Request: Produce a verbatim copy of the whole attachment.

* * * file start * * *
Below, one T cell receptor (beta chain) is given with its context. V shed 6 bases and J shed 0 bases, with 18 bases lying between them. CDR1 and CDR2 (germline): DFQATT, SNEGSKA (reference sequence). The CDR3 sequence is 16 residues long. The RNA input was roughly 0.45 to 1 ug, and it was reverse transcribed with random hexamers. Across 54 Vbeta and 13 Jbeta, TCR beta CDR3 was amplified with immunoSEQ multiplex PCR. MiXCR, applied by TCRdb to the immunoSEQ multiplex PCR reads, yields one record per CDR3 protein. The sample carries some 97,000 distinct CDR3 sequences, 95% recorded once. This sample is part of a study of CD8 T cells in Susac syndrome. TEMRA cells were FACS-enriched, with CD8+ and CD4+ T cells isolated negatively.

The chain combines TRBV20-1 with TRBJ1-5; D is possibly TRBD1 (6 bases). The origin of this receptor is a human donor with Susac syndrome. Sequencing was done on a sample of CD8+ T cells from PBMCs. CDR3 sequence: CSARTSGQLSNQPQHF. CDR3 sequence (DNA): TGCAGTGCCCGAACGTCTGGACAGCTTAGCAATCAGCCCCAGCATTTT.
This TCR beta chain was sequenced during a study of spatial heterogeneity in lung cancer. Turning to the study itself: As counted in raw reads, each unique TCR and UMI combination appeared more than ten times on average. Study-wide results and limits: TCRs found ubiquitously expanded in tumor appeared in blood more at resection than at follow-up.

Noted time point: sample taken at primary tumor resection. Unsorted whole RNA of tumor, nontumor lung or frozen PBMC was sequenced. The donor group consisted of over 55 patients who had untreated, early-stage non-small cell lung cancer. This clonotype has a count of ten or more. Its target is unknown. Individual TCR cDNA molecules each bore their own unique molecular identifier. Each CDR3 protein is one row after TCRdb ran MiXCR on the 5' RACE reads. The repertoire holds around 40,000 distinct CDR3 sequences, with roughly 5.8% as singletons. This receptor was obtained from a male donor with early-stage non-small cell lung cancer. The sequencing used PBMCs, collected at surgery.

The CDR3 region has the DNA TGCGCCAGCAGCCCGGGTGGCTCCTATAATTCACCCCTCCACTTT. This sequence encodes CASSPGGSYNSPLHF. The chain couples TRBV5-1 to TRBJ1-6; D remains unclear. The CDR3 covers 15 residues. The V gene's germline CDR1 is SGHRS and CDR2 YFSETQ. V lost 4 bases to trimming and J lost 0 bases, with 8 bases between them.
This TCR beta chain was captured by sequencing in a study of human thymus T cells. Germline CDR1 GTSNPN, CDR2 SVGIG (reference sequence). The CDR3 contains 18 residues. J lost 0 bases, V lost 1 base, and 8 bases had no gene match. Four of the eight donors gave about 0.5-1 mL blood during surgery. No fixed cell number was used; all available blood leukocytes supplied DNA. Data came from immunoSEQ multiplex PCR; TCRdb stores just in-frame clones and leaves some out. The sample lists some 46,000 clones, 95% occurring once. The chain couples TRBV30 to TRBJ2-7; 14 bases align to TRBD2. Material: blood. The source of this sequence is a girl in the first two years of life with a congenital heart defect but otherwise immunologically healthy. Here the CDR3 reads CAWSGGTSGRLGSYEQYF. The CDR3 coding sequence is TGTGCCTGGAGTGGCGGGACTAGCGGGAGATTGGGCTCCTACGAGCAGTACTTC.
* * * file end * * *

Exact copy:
Below, one T cell receptor (beta chain) is given with its context. V shed 6 bases and J shed 0 bases, with 18 bases lying between them. CDR1 and CDR2 (germline): DFQATT, SNEGSKA (reference sequence). The CDR3 sequence is 16 residues long. The RNA input was roughly 0.45 to 1 ug, and it was reverse transcribed with random hexamers. Across 54 Vbeta and 13 Jbeta, TCR beta CDR3 was amplified with immunoSEQ multiplex PCR. MiXCR, applied by TCRdb to the immunoSEQ multiplex PCR reads, yields one record per CDR3 protein. The sample carries some 97,000 distinct CDR3 sequences, 95% recorded once. This sample is part of a study of CD8 T cells in Susac syndrome. TEMRA cells were FACS-enriched, with CD8+ and CD4+ T cells isolated negatively.

The chain combines TRBV20-1 with TRBJ1-5; D is possibly TRBD1 (6 bases). The origin of this receptor is a human donor with Susac syndrome. Sequencing was done on a sample of CD8+ T cells from PBMCs. CDR3 sequence: CSARTSGQLSNQPQHF. CDR3 sequence (DNA): TGCAGTGCCCGAACGTCTGGACAGCTTAGCAATCAGCCCCAGCATTTT.
This TCR beta chain was sequenced during a study of spatial heterogeneity in lung cancer. Turning to the study itself: As counted in raw reads, each unique TCR and UMI combination appeared more than ten times on average. Study-wide results and limits: TCRs found ubiquitously expanded in tumor appeared in blood more at resection than at follow-up.

Noted time point: sample taken at primary tumor resection. Unsorted whole RNA of tumor, nontumor lung or frozen PBMC was sequenced. The donor group consisted of over 55 patients who had untreated, early-stage non-small cell lung cancer. This clonotype has a count of ten or more. Its target is unknown. Individual TCR cDNA molecules each bore their own unique molecular identifier. Each CDR3 protein is one row after TCRdb ran MiXCR on the 5' RACE reads. The repertoire holds around 40,000 distinct CDR3 sequences, with roughly 5.8% as singletons. This receptor was obtained from a male donor with early-stage non-small cell lung cancer. The sequencing used PBMCs, collected at surgery.

The CDR3 region has the DNA TGCGCCAGCAGCCCGGGTGGCTCCTATAATTCACCCCTCCACTTT. This sequence encodes CASSPGGSYNSPLHF. The chain couples TRBV5-1 to TRBJ1-6; D remains unclear. The CDR3 covers 15 residues. The V gene's germline CDR1 is SGHRS and CDR2 YFSETQ. V lost 4 bases to trimming and J lost 0 bases, with 8 bases between them.
This TCR beta chain was captured by sequencing in a study of human thymus T cells. Germline CDR1 GTSNPN, CDR2 SVGIG (reference sequence). The CDR3 contains 18 residues. J lost 0 bases, V lost 1 base, and 8 bases had no gene match. Four of the eight donors gave about 0.5-1 mL blood during surgery. No fixed cell number was used; all available blood leukocytes supplied DNA. Data came from immunoSEQ multiplex PCR; TCRdb stores just in-frame clones and leaves some out. The sample lists some 46,000 clones, 95% occurring once. The chain couples TRBV30 to TRBJ2-7; 14 bases align to TRBD2. Material: blood. The source of this sequence is a girl in the first two years of life with a congenital heart defect but otherwise immunologically healthy. Here the CDR3 reads CAWSGGTSGRLGSYEQYF. The CDR3 coding sequence is TGTGCCTGGAGTGGCGGGACTAGCGGGAGATTGGGCTCCTACGAGCAGTACTTC.